Another primary reason that I use gloves is as an eating accommodation. While I was in rehab one of the occupational therapists made me an adaptive food utensil holder made of plastic and a Velcro strip that wrapped around my hand. When I decided that it was too awkward and encumbering I started using a universal cuff like the one in the picture in my last Quad Engineering post about typing. The problem with both of those was two-fold: 1) I had to take them with me everywhere I expected to eat a meal that required a fork or spoon, and 2) they couldn't accommodate food utensils with wide handles. The solution to the latter meant also having to carry a fork or spoon from home that fit perfectly just in case, which isn't ideal. Even more problematic was if I forgot my cuff altogether because all I could do then was to to weave the fork or spoon handle in between my fingers in order to hold it, which looks very odd and doesn't provide a lot of food lifting power. The only other solution was to have someone feed me but I would just assume take the whole meal home in a doggie bag if that were the case. It was on a night that I forgot my cuff and/or forgot my fork and I was stuck with one that was too big to fit my cuff that is essentially what lead me to start using my right glove to hold my fork for the first time. Using some quick ingenuity I stuck the end of the fork in the hole in my glove that my thumb goes through and boom, it worked just fine. The glove holds the fork in place and the bottom part of my thumb provides enough leverage for me to be able to eat any kind of food. It's a quick, built in accommodation so I don't need to worry about bringing eating cuffs and my own forks everywhere I go. And I have been eating with utensils that way ever since.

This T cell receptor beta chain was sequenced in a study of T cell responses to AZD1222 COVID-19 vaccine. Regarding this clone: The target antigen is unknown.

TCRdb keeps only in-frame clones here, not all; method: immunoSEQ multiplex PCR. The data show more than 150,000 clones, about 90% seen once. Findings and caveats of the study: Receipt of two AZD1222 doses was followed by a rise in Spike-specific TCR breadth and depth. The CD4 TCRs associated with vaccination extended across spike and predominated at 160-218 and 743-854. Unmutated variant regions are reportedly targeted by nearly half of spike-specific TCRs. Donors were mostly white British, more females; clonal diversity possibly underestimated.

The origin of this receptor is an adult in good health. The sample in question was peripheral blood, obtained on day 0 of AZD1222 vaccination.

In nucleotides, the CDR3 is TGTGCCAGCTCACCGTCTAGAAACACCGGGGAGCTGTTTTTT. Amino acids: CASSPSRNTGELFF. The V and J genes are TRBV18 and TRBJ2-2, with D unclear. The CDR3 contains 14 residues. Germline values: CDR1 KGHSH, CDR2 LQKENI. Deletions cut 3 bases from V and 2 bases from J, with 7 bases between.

Nonetheless, I have been trying to move away from using gloves bit by bit over the last few years for a few reasons. One reason is that the kind of gloves I've been using for years aren't made anymore, and I haven't found a new kind that I think will work for me just as well. So I keep washing and fixing the ones I have. Second, I feel like they're socially awkward. I think that one of the first things that people notice about me is the wheelchair and coming in second at some point is the fact that I'm wearing gloves. I've been asked countless times over the years why I wear gloves, so it's obviously something that people are always curious about. But it's been tough making the move to ditch them for a combination of the reasons that I described above. For example, do I bring a glove with me everywhere I go to eat? I once again go back to that whole issue of what happens if I forget it and how do I eat with utensils again. I would also venture to say that without gloves I would burn my hands a lot more when I'm cooking, etc. But over the last few months I've been spending longer and longer stretches of time each day sans gloves, but I'm not ready to make the permanent switch away from them altogether yet. And to that point, if they make my life higher functioning in a lot of ways why would I?

Anyway, that's just a few reasons why you often see quads like me rocking the gloves: they are a simple, multi use accommodation that also gives my hands protection and stability.